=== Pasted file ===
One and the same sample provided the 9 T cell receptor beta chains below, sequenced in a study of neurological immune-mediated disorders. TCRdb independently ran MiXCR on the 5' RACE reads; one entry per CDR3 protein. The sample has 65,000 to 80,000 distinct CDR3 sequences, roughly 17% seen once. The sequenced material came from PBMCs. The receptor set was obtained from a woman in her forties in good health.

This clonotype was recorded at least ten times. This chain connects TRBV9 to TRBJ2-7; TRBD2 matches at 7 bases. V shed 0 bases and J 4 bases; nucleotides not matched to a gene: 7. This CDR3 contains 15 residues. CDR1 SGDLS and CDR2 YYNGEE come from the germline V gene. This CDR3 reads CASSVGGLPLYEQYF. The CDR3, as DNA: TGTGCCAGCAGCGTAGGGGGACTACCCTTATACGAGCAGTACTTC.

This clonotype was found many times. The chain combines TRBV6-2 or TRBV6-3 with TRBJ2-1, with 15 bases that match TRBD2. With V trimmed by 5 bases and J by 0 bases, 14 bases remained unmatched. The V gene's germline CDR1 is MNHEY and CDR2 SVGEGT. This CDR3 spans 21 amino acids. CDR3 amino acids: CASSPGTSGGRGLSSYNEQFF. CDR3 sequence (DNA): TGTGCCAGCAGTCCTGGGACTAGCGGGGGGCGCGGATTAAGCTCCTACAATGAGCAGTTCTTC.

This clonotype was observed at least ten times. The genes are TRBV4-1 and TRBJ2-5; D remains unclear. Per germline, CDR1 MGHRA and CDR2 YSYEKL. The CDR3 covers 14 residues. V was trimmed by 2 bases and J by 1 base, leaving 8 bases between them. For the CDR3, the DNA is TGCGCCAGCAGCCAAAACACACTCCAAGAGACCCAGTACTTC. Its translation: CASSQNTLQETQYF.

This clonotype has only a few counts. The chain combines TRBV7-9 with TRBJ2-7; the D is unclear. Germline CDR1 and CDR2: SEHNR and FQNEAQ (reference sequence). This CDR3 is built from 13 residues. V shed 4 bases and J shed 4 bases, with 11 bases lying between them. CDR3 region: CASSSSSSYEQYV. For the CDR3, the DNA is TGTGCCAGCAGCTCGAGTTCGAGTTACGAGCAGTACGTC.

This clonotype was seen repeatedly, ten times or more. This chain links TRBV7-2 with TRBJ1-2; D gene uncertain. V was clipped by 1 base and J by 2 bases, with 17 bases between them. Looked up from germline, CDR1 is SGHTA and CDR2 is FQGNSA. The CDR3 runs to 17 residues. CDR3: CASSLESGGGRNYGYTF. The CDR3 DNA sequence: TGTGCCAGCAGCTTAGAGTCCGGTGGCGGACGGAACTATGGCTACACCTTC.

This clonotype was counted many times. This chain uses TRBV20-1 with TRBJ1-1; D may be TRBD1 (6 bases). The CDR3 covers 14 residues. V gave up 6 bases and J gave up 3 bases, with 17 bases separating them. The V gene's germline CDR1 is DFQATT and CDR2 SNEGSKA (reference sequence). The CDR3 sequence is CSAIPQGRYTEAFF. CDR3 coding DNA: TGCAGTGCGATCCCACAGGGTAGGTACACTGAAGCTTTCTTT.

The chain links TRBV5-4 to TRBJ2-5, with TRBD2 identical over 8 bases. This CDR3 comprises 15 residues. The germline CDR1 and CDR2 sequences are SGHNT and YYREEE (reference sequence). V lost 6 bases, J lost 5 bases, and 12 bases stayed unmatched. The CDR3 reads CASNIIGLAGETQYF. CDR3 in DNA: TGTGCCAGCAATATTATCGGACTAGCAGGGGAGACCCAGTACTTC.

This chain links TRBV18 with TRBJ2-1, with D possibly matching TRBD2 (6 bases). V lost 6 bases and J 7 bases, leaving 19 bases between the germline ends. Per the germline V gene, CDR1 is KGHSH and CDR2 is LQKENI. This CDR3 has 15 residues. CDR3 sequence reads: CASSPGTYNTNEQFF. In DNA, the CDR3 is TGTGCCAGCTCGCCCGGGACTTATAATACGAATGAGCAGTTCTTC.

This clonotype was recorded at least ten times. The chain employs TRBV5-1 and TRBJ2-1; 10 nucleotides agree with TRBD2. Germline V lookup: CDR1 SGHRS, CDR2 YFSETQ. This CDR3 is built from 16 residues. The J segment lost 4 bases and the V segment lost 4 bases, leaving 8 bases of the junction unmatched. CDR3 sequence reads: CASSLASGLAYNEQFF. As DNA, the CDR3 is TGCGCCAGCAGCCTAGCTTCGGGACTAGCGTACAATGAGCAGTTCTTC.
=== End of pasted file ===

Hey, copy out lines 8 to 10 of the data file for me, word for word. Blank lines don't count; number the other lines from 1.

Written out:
The chain links TRBV5-4 to TRBJ2-5, with TRBD2 identical over 8 bases. This CDR3 comprises 15 residues. The germline CDR1 and CDR2 sequences are SGHNT and YYREEE (reference sequence). V lost 6 bases, J lost 5 bases, and 12 bases stayed unmatched. The CDR3 reads CASNIIGLAGETQYF. CDR3 in DNA: TGTGCCAGCAATATTATCGGACTAGCAGGGGAGACCCAGTACTTC.

This chain links TRBV18 with TRBJ2-1, with D possibly matching TRBD2 (6 bases). V lost 6 bases and J 7 bases, leaving 19 bases between the germline ends. Per the germline V gene, CDR1 is KGHSH and CDR2 is LQKENI. This CDR3 has 15 residues. CDR3 sequence reads: CASSPGTYNTNEQFF. In DNA, the CDR3 is TGTGCCAGCTCGCCCGGGACTTATAATACGAATGAGCAGTTCTTC.

This clonotype was recorded at least ten times. The chain employs TRBV5-1 and TRBJ2-1; 10 nucleotides agree with TRBD2. Germline V lookup: CDR1 SGHRS, CDR2 YFSETQ. This CDR3 is built from 16 residues. The J segment lost 4 bases and the V segment lost 4 bases, leaving 8 bases of the junction unmatched. CDR3 sequence reads: CASSLASGLAYNEQFF. As DNA, the CDR3 is TGCGCCAGCAGCCTAGCTTCGGGACTAGCGTACAATGAGCAGTTCTTC.